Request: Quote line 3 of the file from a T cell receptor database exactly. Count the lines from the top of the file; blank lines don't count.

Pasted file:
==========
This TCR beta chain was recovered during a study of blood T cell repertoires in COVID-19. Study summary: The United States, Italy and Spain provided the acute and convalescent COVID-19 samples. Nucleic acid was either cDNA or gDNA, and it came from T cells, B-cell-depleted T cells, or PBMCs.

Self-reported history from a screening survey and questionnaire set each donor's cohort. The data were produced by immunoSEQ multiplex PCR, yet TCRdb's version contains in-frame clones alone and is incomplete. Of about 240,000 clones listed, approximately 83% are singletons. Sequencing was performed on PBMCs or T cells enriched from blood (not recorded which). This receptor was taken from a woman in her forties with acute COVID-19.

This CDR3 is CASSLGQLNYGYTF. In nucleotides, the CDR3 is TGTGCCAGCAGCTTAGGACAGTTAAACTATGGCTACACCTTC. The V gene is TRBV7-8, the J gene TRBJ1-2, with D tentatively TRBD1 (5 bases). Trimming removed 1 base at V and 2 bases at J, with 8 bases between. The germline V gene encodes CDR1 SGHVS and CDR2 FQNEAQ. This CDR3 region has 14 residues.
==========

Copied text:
This CDR3 is CASSLGQLNYGYTF. In nucleotides, the CDR3 is TGTGCCAGCAGCTTAGGACAGTTAAACTATGGCTACACCTTC. The V gene is TRBV7-8, the J gene TRBJ1-2, with D tentatively TRBD1 (5 bases). Trimming removed 1 base at V and 2 bases at J, with 8 bases between. The germline V gene encodes CDR1 SGHVS and CDR2 FQNEAQ. This CDR3 region has 14 residues.